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Campaign Updates

01/13/2020 | Organizing for a Just Recovery in Puerto Rico and Beyond

Puerto Rico’s Earthquakes; This is About Austerity

National Community Organizing Network Calls for Long Term Investments Over Band-Aid Solutions


SAN JUAN, PR -- Following the recent series of earthquakes since the start of the new year in Puerto Rico, causing an island-wide blackout, leaving thousands homeless, and causing structural damage to hundreds of buildings, schools, and main roads, an estimated two thousand people have been housed in shelters, and thousands more have pitched tents in their backyards. The Center for Popular Democracy - a national network of community organizations - and the Maria Fund  - created after the historic 2017 hurricane - made a call to funnel resources to community groups on the ground and address the real issue at hand. 

“From the Hurricanes of 2017 to the earthquakes of this year, Puerto Rico continues to grasp for recovery under decades of political mismanagement and budget cuts that have crippled its infrastructure and driven hundreds of thousands out. In order to ensure that Puerto Ricans achieve a just recovery, we must address the root of the issue,” added Julio Lopez Varona, co-director of community dignity campaigns of the Center for Popular Democracy. “The debt is a burden to the recovery of the island and it must be canceled to put the needs of the people first, not Wall Street. Long-term investments in infrastructure, including building schools and shelters up to code, solidifying the power and water grids, securing hospitals and roads, protecting pensions, and providing safe housing alternatives for low-income families, are just a few of the basic needs that should be immediately championed. Anything less is placing a band-aid on an open wound, expecting it to just go away.”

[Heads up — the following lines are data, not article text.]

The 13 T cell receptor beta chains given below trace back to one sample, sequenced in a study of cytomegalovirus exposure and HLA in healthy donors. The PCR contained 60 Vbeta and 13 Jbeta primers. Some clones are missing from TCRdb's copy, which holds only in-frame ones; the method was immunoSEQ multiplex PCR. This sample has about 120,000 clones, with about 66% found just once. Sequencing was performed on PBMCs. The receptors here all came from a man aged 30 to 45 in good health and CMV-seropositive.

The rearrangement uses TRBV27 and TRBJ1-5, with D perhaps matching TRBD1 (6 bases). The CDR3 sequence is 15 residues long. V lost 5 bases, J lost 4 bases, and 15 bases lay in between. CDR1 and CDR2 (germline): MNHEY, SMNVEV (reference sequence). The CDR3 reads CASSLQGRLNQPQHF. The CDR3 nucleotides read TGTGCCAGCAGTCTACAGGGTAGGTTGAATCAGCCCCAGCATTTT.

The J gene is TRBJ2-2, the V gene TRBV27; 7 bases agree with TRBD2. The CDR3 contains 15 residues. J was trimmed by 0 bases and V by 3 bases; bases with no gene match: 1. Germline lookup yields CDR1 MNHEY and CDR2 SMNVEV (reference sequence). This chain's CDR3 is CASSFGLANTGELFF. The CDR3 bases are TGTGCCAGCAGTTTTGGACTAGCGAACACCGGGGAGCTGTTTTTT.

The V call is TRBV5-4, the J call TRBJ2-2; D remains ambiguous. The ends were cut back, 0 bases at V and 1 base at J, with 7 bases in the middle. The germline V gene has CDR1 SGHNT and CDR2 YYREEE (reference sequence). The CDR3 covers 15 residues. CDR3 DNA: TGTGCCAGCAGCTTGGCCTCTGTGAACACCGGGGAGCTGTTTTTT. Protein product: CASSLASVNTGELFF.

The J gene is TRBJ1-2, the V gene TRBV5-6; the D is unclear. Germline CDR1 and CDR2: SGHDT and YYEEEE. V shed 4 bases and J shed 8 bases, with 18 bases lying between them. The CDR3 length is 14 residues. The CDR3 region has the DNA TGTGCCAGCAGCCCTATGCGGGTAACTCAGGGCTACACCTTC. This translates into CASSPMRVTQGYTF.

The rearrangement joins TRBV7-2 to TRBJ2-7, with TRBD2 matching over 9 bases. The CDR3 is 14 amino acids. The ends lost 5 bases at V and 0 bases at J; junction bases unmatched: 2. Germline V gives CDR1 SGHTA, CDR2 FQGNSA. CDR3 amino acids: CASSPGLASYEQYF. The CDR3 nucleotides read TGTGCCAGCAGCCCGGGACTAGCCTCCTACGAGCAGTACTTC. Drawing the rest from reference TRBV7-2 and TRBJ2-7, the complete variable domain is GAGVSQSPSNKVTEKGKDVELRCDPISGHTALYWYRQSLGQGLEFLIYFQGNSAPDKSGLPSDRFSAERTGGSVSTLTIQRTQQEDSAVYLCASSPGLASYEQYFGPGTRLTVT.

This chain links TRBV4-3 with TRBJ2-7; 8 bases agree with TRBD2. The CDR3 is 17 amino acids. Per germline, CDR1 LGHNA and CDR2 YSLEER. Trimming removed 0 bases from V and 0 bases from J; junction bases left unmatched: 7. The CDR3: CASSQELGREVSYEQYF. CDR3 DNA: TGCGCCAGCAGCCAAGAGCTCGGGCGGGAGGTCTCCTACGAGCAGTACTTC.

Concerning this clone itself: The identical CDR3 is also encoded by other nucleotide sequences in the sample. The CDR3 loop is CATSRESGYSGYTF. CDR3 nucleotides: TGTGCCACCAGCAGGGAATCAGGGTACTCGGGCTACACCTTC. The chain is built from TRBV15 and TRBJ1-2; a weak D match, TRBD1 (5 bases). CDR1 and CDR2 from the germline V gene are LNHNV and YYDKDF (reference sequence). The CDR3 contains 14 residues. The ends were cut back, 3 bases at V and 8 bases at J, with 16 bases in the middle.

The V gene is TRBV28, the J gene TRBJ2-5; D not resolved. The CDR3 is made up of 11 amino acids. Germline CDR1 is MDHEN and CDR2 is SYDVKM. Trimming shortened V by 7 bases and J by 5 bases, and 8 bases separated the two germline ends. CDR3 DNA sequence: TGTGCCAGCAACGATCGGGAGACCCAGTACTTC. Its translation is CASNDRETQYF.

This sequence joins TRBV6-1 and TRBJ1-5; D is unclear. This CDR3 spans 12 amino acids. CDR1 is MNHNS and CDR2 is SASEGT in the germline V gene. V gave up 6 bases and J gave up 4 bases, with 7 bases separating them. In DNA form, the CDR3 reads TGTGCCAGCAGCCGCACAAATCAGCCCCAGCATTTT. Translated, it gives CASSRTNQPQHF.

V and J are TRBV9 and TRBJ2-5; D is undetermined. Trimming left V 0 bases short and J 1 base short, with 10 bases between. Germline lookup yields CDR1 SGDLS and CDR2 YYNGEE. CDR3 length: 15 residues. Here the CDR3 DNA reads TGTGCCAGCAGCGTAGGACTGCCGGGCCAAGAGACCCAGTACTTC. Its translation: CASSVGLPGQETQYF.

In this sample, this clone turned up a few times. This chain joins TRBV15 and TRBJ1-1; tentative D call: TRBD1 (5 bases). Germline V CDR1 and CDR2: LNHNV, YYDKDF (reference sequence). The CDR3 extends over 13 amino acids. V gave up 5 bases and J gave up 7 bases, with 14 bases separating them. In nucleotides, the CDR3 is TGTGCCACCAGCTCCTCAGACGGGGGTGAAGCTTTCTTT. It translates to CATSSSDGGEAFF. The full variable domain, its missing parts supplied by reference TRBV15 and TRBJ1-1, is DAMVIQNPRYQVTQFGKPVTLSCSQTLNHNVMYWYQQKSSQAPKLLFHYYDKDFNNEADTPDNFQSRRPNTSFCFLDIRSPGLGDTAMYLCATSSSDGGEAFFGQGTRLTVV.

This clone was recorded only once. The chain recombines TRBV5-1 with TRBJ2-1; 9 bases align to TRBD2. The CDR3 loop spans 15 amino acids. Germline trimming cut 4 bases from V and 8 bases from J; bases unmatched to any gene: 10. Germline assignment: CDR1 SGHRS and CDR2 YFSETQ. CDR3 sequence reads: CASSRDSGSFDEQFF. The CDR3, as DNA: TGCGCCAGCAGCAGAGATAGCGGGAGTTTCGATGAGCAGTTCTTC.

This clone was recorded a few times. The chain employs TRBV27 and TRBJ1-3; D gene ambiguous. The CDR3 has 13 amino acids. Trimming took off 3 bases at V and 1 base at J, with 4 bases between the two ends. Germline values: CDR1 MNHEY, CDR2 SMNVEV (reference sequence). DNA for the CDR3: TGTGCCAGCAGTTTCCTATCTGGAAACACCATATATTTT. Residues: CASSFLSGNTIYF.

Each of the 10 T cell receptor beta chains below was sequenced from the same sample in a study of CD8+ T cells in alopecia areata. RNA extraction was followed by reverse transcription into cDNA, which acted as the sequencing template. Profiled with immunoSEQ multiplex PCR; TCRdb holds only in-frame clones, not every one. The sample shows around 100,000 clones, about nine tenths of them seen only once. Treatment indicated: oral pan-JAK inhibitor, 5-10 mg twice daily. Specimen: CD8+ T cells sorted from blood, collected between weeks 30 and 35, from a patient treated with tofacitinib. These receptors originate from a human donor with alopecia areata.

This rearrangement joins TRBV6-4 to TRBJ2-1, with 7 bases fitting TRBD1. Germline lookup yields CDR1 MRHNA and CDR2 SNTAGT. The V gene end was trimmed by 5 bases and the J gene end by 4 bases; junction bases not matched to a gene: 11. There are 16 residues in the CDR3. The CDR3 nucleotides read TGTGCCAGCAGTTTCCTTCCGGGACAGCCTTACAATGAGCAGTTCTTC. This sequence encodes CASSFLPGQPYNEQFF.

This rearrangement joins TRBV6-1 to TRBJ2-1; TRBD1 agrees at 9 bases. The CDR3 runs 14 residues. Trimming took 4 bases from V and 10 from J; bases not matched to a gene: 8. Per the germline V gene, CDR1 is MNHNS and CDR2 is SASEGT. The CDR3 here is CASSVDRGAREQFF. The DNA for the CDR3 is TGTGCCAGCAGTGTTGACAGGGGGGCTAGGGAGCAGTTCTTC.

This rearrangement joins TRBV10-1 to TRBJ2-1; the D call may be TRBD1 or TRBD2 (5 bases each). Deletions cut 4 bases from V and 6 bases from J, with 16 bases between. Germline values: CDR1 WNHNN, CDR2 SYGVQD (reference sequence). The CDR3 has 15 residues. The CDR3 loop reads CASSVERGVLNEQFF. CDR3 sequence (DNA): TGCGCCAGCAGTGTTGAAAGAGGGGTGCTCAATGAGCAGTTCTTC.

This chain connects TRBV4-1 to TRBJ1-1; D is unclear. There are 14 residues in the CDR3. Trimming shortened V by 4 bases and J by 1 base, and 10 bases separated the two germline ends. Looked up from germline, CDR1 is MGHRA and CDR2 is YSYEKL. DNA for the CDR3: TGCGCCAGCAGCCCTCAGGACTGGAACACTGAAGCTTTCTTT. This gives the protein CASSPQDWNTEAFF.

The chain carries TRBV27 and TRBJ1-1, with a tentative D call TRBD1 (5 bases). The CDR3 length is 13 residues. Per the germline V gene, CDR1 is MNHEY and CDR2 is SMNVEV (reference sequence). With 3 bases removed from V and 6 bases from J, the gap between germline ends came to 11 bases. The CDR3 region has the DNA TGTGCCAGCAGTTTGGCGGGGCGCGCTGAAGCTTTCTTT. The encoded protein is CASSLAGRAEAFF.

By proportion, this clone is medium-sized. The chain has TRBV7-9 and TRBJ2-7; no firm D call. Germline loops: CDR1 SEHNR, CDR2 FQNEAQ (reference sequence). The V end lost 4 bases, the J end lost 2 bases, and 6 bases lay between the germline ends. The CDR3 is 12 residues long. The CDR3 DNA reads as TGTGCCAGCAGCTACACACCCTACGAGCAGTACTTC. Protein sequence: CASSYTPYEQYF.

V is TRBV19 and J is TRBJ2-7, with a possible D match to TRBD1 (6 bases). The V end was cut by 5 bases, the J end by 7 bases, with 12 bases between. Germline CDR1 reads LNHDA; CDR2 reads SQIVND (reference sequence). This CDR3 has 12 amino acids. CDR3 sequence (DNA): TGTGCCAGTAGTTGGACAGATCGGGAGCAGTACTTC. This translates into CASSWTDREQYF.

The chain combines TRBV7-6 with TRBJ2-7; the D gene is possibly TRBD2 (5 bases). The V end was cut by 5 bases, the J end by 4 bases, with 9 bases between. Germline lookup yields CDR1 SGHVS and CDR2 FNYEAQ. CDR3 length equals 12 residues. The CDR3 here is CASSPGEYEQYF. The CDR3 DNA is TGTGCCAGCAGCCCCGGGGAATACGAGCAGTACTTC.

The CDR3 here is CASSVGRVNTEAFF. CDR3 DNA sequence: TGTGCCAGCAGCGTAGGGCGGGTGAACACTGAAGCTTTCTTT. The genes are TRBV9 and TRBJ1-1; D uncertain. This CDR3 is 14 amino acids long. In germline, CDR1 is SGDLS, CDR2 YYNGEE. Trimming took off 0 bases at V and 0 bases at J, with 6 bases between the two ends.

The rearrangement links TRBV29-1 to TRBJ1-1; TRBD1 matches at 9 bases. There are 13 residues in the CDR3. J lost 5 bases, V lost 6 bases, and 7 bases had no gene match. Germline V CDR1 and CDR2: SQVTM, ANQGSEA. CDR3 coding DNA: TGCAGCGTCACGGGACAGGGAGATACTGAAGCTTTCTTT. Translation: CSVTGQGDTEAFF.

The Maria Fund plans to move rapid response funding to the network of social justice initiatives and grassroots community organizing groups that are supporting the people most impacted by the recent earthquakes that have devastated areas of the south of Puerto Rico. Here is more detailed information of the immediate needs of the organizations located in these areas

“The disastrous response of the local and federal governments are connected to an agenda that doesn’t center the lives of the people of Puerto Rico. This agenda has created a crippling debt, promoted budget cuts, poor maintenance of infrastructure, privatization, and displacement. The frontline groups who are stepping up at this moment know this, and the relief response they are organizing is part of a commitment to demanding structural changes for the long-term”, added Xiomara Caro, Executive Director of the María Fund

These rapid response funds will also be made available to the network of 49 organizations, many of which have already decided to step up and organize needs assessments, delivery of emergency supplies, service brigades to refugee camps, legal education, emotional support, and demanding equitable and systemic changes to improve their immediate and long-term reality, among other strategies. See here this broader list of organizations


Media Contact: Inarú Melendez, imelendez@populardemocracy.org, 413-331-9530